Osteoporosis is a major public health threat for an estimated 44 million Americans, or 55 percent of the people 50 years of age and older. In the U.S., 10 million individuals are estimated to already have the disease and almost 34 million are estimated to have low bone mass, placing them at increased risk for osteoporosis. By the year 2010, it is estimated that over 52 million women and men in this same age category will be affected, and if current trends continue, the figure will climb up to over 61 million by 2020 according to the National Osteoporosis Foundation.
Being Asian is a risk factor for osteoporosis. Having a thin, small boned frame (or low bone mass), low physical activity and low calcium intake also are risk factors. As much as 90% of Asian Americans may be lactose intolerant, therefore obtaining calcium from dairy products proves problematic. As a result of osteoporosis, vertebral or spinal fracture occurrence is high among Asian American women.
Source: National Osteoporosis Foundation
The mission of the Osteoporosis Education and Screening Program is to increase osteoporosis awareness in the Asian American community, reduce the number of Asian Americans that develop osteoporosis and improve data collection on prevalence of osteoporosis.
The goals of osteoporosis awareness are:
What is osteoporosis?
Osteoporosis is a disease in which bones become fragile and more likely to break. If not prevented or if left untreated, osteoporosis can progress painlessly until a bone breaks. These broken bones, also known as fractures, occur typically in the hip, spine, and wrist.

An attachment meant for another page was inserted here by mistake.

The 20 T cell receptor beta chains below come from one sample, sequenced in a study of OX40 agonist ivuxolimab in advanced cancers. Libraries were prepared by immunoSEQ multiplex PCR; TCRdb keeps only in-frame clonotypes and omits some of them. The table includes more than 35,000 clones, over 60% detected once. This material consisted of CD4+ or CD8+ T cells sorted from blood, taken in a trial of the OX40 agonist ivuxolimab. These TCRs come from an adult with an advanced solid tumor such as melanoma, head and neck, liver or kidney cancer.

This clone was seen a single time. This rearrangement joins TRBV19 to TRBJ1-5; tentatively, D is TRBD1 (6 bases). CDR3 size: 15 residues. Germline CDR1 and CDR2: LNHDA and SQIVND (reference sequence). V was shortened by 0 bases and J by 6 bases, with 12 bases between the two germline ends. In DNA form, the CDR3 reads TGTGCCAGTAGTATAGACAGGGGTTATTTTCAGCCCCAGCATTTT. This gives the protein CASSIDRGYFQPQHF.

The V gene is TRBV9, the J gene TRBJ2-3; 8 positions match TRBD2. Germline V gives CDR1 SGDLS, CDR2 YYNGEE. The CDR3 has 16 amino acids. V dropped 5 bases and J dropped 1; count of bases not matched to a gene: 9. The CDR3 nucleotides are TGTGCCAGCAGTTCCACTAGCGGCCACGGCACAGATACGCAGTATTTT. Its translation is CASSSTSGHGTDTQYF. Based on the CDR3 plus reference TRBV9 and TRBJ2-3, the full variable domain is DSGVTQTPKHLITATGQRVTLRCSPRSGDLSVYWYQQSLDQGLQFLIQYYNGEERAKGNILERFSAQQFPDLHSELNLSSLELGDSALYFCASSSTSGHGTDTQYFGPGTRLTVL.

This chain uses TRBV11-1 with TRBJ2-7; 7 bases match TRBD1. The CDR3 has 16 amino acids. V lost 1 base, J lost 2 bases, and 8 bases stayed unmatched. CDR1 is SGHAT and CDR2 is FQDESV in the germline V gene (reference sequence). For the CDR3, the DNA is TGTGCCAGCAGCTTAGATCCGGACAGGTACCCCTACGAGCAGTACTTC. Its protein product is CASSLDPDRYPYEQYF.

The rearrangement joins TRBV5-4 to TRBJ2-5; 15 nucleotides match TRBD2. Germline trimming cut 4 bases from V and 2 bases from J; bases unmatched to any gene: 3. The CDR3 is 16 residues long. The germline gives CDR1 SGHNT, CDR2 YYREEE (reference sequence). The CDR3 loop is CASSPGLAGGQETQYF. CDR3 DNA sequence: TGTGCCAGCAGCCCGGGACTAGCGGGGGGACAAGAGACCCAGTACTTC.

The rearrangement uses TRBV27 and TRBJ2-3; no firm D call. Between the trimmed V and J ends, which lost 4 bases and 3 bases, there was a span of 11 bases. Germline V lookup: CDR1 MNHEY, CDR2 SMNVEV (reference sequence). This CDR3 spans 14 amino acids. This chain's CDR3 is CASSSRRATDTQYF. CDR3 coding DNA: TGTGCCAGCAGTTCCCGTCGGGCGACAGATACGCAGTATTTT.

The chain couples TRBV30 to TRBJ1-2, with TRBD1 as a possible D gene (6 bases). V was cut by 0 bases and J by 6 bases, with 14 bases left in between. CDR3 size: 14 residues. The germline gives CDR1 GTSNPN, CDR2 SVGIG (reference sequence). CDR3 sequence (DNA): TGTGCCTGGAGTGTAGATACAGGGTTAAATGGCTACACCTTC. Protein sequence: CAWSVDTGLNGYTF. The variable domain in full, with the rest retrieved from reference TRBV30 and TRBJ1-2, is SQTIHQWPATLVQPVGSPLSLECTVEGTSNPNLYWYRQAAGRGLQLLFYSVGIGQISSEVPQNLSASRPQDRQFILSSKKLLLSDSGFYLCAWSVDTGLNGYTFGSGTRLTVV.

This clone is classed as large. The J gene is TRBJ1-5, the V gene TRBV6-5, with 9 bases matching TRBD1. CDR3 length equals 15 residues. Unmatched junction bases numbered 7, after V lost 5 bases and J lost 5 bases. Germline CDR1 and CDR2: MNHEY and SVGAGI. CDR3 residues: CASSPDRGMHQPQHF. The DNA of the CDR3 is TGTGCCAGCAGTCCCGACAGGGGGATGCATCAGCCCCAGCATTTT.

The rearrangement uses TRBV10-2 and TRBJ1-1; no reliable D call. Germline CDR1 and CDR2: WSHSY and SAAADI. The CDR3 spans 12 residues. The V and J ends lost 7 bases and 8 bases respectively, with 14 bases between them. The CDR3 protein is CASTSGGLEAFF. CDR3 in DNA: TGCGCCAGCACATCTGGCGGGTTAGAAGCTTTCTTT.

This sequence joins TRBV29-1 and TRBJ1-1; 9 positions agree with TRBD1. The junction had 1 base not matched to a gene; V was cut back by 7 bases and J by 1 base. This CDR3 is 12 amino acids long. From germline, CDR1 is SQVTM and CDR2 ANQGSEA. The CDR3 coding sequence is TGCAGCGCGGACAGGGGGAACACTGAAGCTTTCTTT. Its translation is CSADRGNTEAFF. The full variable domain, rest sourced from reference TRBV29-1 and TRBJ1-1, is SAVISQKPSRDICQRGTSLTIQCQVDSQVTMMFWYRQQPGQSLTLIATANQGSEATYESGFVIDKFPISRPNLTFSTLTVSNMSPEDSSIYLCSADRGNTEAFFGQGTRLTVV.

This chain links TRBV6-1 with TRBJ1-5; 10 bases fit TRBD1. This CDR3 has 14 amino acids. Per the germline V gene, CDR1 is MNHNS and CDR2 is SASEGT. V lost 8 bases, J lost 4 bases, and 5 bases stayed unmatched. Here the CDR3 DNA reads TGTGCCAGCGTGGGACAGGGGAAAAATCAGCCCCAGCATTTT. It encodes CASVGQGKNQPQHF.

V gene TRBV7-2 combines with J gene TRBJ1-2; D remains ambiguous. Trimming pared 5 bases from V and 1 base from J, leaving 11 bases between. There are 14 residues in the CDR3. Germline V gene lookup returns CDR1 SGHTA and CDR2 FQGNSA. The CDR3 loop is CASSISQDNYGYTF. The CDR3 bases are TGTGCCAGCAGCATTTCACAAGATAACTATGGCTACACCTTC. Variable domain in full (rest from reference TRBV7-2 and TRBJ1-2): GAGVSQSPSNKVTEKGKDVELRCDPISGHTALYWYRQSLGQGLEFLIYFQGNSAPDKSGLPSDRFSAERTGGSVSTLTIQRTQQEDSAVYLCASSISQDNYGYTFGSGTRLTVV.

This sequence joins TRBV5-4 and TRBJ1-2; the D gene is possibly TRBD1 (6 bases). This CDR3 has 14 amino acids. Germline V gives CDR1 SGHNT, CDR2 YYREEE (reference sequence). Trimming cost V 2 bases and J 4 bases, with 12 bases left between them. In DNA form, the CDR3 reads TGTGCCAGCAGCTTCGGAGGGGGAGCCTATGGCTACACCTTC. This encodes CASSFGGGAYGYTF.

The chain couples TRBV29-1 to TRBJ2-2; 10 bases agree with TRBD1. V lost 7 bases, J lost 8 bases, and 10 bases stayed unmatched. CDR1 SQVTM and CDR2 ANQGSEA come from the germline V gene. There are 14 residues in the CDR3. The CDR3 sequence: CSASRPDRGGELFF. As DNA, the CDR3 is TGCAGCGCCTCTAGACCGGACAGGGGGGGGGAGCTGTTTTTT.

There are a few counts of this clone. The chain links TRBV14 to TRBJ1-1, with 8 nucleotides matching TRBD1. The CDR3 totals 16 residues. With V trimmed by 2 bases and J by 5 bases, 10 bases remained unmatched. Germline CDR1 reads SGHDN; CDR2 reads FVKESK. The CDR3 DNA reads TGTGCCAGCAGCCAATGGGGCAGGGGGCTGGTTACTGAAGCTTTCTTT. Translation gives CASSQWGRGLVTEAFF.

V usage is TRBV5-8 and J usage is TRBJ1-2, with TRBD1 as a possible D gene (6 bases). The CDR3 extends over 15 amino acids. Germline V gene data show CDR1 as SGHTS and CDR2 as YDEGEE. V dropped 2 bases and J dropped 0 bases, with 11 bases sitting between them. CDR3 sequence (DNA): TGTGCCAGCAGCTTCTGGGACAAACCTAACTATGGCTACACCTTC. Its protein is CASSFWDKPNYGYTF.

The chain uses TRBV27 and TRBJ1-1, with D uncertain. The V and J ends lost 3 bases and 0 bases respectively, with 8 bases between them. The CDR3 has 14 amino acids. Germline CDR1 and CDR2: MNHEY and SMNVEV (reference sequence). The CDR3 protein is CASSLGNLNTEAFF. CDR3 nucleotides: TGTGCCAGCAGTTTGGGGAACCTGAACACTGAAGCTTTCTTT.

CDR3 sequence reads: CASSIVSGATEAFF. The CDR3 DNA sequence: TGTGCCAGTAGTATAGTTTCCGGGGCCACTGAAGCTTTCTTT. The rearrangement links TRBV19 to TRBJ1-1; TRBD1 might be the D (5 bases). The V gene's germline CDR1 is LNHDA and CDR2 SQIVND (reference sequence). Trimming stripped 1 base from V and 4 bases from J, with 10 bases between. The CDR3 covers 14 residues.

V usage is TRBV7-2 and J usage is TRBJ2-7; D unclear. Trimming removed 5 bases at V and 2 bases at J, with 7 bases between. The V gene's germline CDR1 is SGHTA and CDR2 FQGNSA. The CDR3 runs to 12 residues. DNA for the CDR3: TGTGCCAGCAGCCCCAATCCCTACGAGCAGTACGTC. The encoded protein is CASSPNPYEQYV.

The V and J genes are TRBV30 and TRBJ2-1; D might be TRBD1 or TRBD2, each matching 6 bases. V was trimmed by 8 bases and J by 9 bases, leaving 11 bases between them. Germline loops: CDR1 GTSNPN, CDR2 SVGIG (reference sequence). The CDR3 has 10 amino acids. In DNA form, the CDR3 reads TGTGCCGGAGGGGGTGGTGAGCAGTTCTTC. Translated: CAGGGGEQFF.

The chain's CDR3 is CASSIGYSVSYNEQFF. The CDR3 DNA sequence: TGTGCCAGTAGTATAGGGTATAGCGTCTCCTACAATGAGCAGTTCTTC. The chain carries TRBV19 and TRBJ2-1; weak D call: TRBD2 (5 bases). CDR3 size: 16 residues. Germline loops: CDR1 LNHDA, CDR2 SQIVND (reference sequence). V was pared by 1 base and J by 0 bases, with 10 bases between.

Any bone can be affected, but of special concern are fractures of the hip and spine. A hip fracture almost always requires hospitalization and major surgery. It can impair a person's ability to walk unassisted and may cause prolonged or permanent disability or even death. Spinal or vertebral fractures also have serious consequences, including loss of height, severe back pain, and deformity.
What are the symptoms of having osteoporosis?
Osteoporosis is often called a "silent disease" because bone loss occurs without symptoms. People may not know that they have osteoporosis until their bones become so weak that a sudden strain, bump or fall causes a fracture or a vertebra to collapse. Collapsed vertebrae may initially be felt or seen in the form of severe back pain, loss of height, or spinal deformities such as kyphosis or stooped posture.
What are the risk factors of osteoporosis?
How can osteoporosis be prevented?
By about age 20, the average woman has acquired 98 percent of her skeletal mass. Building strong bones during childhood and adolescence can be the best defense against developing osteoporosis later. There are five steps, which together can optimize bone health and help prevent osteoporosis. They are:
National Asian Womens Health Organization, and
National Institutes of Health
Outreach and Education
The Asian American Health Initiative has collaborated with different community partners to conduct outreach events along with osteoporosis screening and education to different Asian population in Montgomery County. At outreach events, bone density screening and various translated education materials have been provided to community members to help them understand why it is important and how to prevent osteoporosis.
Osteoporosis Prevention Postcards
Home Safe/Fall Prevention Posters
Ultrasound Bone Measurement Report Interpretation
|Normal||T-score -1 to +1 SD|
|Osteopenia||T-score - 1 to -2.5 SD|
|Osteoporosis||T-score -2.5 or less|
|Severe Osteoporosis||T-score -2.5 or less and fragility fracture|
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